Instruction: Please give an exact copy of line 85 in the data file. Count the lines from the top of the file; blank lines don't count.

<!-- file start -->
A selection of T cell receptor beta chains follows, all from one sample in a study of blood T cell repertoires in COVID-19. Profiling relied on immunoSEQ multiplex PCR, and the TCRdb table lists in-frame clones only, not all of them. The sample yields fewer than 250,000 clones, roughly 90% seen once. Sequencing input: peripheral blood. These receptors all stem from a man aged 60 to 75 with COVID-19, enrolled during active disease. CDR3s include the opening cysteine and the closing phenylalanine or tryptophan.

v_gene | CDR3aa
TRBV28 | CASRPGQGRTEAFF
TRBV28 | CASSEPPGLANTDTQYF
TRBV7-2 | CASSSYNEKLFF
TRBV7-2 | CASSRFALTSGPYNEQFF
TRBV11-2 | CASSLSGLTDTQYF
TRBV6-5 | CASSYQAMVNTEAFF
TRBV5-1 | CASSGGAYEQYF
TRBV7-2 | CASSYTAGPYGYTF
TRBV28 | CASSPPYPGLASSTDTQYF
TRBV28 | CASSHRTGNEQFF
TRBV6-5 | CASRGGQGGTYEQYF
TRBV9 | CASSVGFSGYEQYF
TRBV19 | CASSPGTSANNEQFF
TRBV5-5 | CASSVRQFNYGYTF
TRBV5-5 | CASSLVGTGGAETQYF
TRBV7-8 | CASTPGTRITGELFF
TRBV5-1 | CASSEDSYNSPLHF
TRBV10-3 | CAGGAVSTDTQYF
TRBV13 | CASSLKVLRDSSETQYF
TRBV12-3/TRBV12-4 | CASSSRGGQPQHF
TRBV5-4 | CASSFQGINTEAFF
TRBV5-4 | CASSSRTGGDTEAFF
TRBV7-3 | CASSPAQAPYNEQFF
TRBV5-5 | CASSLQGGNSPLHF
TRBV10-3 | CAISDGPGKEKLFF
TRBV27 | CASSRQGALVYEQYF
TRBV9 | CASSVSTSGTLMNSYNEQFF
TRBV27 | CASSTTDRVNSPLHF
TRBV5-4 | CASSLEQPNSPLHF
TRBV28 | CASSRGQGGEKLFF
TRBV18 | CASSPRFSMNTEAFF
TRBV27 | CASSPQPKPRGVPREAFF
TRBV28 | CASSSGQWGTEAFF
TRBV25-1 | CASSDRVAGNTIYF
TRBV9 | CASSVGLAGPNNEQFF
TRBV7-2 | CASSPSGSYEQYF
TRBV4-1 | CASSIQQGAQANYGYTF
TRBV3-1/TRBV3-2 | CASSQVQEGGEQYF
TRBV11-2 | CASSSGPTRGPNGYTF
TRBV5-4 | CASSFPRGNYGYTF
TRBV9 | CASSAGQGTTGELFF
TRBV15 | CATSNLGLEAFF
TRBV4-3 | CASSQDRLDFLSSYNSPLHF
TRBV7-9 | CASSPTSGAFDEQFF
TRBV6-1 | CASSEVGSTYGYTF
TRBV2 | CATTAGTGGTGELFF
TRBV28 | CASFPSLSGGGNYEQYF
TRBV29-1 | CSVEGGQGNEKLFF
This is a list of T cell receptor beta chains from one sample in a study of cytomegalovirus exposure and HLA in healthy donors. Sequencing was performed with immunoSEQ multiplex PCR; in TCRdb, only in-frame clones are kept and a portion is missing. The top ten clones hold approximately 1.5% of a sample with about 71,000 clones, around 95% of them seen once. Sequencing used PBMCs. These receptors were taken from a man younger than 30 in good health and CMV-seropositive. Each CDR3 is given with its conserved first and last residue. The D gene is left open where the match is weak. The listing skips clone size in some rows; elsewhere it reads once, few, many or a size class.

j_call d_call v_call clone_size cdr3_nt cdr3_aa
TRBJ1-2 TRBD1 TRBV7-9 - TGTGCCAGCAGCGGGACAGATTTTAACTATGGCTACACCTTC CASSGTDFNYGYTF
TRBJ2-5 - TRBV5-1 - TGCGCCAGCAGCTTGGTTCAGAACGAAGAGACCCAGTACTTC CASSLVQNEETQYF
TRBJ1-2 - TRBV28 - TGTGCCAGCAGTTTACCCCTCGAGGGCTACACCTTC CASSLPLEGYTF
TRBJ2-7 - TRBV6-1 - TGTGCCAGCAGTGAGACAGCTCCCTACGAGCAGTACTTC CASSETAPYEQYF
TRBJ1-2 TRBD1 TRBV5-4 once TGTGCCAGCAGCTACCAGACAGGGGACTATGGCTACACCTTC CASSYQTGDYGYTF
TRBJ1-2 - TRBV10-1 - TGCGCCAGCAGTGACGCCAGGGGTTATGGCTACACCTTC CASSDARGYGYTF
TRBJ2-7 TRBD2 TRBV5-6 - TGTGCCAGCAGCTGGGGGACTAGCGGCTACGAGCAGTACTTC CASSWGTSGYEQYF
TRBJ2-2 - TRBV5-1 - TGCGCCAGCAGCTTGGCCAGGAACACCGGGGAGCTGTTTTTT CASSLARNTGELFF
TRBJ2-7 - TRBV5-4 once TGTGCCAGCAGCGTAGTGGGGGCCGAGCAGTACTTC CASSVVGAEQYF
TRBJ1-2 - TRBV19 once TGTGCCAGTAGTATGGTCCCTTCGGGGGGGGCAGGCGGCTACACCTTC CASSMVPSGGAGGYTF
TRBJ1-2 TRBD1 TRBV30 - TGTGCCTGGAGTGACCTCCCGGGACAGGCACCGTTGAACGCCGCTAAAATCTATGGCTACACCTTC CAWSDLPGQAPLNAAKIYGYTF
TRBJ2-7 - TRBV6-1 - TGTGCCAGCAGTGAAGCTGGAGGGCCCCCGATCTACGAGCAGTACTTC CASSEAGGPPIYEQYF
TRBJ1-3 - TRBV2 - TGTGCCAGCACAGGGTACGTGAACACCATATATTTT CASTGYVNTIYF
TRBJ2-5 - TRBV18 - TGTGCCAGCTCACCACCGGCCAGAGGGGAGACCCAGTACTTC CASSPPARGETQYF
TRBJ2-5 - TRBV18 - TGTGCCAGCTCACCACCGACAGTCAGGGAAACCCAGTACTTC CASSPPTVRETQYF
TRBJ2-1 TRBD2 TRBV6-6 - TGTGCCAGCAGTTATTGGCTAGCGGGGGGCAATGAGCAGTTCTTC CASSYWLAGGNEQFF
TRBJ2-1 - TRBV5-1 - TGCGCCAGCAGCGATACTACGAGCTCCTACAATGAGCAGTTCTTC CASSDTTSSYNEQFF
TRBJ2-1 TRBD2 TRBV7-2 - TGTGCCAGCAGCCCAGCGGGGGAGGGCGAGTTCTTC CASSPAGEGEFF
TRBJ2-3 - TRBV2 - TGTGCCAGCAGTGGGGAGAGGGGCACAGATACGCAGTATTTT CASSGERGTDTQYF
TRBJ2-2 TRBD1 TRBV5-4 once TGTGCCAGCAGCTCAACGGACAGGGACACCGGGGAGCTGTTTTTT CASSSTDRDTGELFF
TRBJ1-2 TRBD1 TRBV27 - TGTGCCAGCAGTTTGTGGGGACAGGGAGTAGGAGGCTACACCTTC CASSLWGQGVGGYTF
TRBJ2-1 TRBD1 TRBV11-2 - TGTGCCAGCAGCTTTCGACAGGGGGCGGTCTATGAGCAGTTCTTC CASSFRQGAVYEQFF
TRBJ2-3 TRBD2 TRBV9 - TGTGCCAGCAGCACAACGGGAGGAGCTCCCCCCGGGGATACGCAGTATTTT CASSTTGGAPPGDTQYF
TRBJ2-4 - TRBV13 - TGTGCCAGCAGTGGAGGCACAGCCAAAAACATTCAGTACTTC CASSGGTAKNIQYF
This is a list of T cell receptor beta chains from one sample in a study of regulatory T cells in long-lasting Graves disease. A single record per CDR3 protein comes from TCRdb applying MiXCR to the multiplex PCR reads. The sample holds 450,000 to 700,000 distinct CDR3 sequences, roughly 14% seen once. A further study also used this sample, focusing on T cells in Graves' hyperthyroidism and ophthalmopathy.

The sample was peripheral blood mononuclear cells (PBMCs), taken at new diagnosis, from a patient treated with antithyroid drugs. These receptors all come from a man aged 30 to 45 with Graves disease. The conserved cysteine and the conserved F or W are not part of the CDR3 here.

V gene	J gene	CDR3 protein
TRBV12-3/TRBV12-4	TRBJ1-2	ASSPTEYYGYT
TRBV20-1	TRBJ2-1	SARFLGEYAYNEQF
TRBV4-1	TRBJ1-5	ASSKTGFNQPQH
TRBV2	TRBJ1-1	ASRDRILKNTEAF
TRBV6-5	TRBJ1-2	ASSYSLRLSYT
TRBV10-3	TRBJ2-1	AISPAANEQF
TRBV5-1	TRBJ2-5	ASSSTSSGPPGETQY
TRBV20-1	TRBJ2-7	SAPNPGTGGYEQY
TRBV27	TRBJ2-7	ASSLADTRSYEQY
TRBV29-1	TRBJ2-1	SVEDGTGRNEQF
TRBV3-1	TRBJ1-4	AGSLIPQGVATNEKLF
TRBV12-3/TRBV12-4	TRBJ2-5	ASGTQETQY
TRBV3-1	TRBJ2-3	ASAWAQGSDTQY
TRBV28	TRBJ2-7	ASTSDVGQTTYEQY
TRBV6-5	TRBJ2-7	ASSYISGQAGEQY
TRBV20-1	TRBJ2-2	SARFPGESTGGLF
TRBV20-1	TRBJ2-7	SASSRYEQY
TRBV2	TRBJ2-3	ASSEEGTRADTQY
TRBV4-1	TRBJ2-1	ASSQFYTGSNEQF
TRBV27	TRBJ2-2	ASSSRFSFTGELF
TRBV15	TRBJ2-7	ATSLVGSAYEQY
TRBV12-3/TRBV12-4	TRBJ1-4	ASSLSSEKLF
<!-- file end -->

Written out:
TRBV10-3	TRBJ2-1	AISPAANEQF